As mentioned earlier, for a family of 5 it’s often cheaper to get two rooms rather than one, but the same logic applies (though less often) to families of 4. It can happen that the only rooms left that can handle 4 people are high-category, expensive ones. If less expensive rooms with fewer beds are available, you may be able to save money by booking two lower category rooms.
Even if you can get a single lower-category room that sleeps 4, it’s almost always worthwhile pricing out the cruise as two staterooms for comparison. Even if you don’t find a cheaper two-room option, you might be surprised to find one that’s only slightly more expensive. Unlike hotel pricing, where a second room always costs the same as the first room, cruise pricing has large supplementary fares for the 3rd and 4th occupant of a room, which makes splitting much more attractive. For example, you might find that a single room costs $3000, broken down into $1000 each for the first two guests and $500 each for the 3rd and 4th. Split into two identical staterooms of the same category you originally picked and your total fare is now $4000, or $1000 each for all 4 guests. That’s only a 33% increase in price for a 100% increase in space (and bathrooms)! Depending on the category and sailing, you’ll generally find that splitting 4 people into two staterooms of the same category is 15-40% more. And if you’re willing to make the second room a lower category, like an interior room on the same hallway, that reduces the cost even more.
If your children are small, you may want to limit yourself to connecting rooms. That makes this strategy somewhat harder on the Magic and Wonder, which have fewer overall connectors and no category 11 connecting rooms. In addition, finding a set of available connecting rooms is not easy with Disney’s interface. We highly recommend using a travel agent if you want connecting rooms, as good travel agents are adept at finding connecting rooms and it’s exactly the kind of laborious task that you’d rather have someone else do for you.
If you’re willing to take your chances, consider booking a low-priced stateroom and hoping for an upgrade. For example, you could book a Category 11 “guarantee” stateroom, which means you’ll get at least a Category 11 Standard Inside cabin, but you are not immediately assigned a specific cabin. Instead, Disney Cruise Line guarantees you a room at this rate and waits to see how the ship fills up. If you are booking early and/or traveling during the off-season, this may work to your advantage. Since many people want to book the least expensive fare, the lowest fare often sells out. When that happens, Disney Cruise Line will frequently upgrade those who booked the lower fare first, in order to make available the lower fares for new guests.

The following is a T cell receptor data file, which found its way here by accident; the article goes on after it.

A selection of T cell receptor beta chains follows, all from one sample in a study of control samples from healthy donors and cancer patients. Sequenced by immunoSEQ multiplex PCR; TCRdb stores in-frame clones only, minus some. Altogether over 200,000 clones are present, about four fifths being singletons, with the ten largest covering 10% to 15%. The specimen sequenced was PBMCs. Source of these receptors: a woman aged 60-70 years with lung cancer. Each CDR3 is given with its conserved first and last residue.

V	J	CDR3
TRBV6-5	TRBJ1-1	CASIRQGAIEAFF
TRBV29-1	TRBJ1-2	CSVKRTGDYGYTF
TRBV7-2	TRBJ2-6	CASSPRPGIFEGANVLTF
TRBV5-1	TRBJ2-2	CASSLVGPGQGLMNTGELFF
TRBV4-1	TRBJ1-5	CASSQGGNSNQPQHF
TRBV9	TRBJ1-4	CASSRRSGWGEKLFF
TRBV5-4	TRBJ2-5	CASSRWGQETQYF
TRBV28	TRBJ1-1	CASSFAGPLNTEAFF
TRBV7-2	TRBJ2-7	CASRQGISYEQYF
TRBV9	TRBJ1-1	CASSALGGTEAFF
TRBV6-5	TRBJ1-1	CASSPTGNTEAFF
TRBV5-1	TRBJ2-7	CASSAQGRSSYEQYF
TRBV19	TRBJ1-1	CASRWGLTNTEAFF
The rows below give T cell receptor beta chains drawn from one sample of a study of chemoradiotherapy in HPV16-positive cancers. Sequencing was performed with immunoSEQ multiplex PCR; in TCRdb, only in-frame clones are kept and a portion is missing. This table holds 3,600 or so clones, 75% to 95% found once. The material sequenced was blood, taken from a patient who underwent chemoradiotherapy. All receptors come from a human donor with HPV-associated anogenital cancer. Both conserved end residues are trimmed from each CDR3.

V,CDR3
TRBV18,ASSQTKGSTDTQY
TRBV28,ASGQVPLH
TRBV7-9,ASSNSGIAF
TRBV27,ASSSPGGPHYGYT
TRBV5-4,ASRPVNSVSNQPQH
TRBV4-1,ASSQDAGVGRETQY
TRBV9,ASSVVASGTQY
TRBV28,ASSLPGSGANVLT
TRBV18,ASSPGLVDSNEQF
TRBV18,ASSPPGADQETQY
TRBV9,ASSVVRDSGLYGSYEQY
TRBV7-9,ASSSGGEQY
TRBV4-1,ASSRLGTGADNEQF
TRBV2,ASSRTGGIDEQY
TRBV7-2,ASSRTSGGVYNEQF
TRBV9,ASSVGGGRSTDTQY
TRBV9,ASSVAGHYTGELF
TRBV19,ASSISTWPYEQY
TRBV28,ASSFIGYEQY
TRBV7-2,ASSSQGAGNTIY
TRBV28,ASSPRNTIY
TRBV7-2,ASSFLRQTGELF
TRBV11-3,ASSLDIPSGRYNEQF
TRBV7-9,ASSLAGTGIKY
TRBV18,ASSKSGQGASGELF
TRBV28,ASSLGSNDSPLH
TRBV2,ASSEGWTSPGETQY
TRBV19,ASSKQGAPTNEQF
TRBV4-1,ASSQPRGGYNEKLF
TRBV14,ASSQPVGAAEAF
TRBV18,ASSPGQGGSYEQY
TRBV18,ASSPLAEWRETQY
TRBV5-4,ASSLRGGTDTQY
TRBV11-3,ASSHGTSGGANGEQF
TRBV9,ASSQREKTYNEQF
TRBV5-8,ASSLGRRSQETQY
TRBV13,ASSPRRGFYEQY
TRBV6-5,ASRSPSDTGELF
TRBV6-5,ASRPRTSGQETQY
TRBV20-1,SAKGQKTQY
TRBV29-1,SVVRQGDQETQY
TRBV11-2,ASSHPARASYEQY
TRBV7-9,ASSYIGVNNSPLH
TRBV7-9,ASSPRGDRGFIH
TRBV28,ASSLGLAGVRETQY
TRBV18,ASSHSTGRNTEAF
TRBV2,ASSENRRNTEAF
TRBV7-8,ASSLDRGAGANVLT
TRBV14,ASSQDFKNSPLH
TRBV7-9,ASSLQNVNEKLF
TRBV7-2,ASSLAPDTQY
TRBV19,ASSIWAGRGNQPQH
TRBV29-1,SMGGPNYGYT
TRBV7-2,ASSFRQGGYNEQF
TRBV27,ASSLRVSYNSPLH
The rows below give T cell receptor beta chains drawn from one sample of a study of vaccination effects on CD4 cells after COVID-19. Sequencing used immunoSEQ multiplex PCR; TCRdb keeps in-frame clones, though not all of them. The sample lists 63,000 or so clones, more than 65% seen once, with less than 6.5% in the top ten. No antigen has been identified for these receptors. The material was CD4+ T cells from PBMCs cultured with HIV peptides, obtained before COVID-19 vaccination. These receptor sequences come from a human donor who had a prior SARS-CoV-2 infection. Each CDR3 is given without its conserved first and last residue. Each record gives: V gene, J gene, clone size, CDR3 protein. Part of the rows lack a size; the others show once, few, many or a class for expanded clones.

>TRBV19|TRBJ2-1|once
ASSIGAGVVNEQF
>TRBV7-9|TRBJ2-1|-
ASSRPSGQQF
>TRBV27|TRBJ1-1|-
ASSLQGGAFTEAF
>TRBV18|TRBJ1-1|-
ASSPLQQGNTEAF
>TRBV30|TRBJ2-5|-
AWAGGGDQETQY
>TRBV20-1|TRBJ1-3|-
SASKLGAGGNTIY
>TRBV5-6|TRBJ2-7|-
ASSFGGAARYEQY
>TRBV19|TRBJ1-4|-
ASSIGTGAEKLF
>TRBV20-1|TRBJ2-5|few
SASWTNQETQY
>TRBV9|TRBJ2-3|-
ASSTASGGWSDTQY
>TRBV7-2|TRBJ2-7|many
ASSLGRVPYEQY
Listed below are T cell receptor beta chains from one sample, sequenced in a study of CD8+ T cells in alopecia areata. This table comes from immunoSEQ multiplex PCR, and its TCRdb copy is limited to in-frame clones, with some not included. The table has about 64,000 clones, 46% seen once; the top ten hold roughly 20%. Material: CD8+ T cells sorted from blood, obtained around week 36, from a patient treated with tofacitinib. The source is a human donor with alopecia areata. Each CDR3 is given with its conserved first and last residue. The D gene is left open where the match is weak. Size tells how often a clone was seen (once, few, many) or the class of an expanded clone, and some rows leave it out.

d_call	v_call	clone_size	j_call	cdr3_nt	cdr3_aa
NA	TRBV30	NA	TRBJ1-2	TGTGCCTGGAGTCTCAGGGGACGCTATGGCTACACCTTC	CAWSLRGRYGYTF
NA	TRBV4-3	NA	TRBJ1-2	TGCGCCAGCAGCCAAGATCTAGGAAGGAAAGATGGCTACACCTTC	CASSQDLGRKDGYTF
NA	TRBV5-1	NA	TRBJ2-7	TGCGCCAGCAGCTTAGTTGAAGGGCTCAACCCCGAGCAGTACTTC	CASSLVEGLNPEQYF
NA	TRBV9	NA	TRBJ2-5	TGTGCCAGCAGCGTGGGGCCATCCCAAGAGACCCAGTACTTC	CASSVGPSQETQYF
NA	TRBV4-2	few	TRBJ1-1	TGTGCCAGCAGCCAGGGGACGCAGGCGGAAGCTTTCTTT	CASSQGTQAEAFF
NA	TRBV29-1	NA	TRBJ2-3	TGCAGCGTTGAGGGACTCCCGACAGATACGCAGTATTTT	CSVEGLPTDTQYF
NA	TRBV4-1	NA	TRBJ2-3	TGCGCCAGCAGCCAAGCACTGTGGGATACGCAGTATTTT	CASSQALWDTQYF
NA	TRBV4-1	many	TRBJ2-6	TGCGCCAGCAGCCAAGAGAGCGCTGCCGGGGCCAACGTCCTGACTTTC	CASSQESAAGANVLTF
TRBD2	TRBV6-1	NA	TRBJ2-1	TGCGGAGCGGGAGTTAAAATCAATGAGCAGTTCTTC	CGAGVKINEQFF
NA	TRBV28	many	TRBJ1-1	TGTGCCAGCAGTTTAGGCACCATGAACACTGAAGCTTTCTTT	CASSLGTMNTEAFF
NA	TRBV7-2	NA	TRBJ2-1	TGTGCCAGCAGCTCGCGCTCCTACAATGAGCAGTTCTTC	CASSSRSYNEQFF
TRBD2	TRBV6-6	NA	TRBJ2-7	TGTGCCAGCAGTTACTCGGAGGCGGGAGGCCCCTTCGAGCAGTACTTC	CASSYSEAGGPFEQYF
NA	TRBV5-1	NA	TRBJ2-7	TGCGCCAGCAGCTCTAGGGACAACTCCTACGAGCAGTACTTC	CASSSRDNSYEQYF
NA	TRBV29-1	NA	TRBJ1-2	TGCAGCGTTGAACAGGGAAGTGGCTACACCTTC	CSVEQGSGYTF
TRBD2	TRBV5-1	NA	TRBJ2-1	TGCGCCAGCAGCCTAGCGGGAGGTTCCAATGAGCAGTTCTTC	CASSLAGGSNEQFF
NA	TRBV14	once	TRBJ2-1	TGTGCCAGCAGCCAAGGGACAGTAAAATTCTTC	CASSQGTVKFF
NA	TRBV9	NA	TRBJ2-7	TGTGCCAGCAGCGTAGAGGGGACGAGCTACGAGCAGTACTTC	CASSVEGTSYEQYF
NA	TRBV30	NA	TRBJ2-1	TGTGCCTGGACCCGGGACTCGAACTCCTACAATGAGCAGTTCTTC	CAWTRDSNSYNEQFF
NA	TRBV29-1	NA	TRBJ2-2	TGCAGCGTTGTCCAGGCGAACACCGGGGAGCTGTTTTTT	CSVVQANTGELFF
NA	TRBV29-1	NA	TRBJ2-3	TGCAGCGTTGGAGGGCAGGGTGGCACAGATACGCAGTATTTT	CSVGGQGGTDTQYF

Another trick is to request an upgrade at the port upon check-in. Depending on how full your cruise is, Disney is sometimes willing to upgrade you for a fee. Usually this fee is much less expensive than if you booked that category originally. If you are interested in trying this, get to the port early and as soon as you are in the terminal, make a beeline for the check-in desk and mention that you’re interested in paying for an upgrade.
It is especially important to buy trip insurance for a cruise, because you have to pay the entire cost in advance and you won’t get a refund if you have to cancel right before your scheduled departure. With thousands of dollars at stake, it’s worth it to protect the investment.
It is absolutely critical to buy insurance if you will be taking a Caribbean cruise during hurricane season (between June 1 and November 30). While cruise ships can easily outrun and sail around hurricanes, ports and airports often close, which can affect your travel plans in a big way. If you don’t have insurance, you will be out of pocket for related expenses, such as renting a car to get to a new port or to get home from a port where you hadn’t expected to disembark. And if you can’t make it to the ship, the cruise line has the right to say “tough luck” and keep your money!
In 2004 and 2005 some Disney cruises were diverted to an alternate port (such as Port Everglades near Fort Lauderdale) due to hurricane activity. In August and September 2004, due to hurricanes, some Disney cruises were cut short and/or departed days late, and a 7-day cruise became a 10-day cruise and ended up in Galveston! A lot of people had trouble getting to their cruises because the airports were closed temporarily. Plenty of other people had to rearrange their flight dates and/or destinations, which often incurred a penalty. Some people ended up having to pay for hotel rooms when their cruises were delayed; others had to rent cars in order to get to the port. These are exactly the kinds of expenses that trip insurance is designed to cover.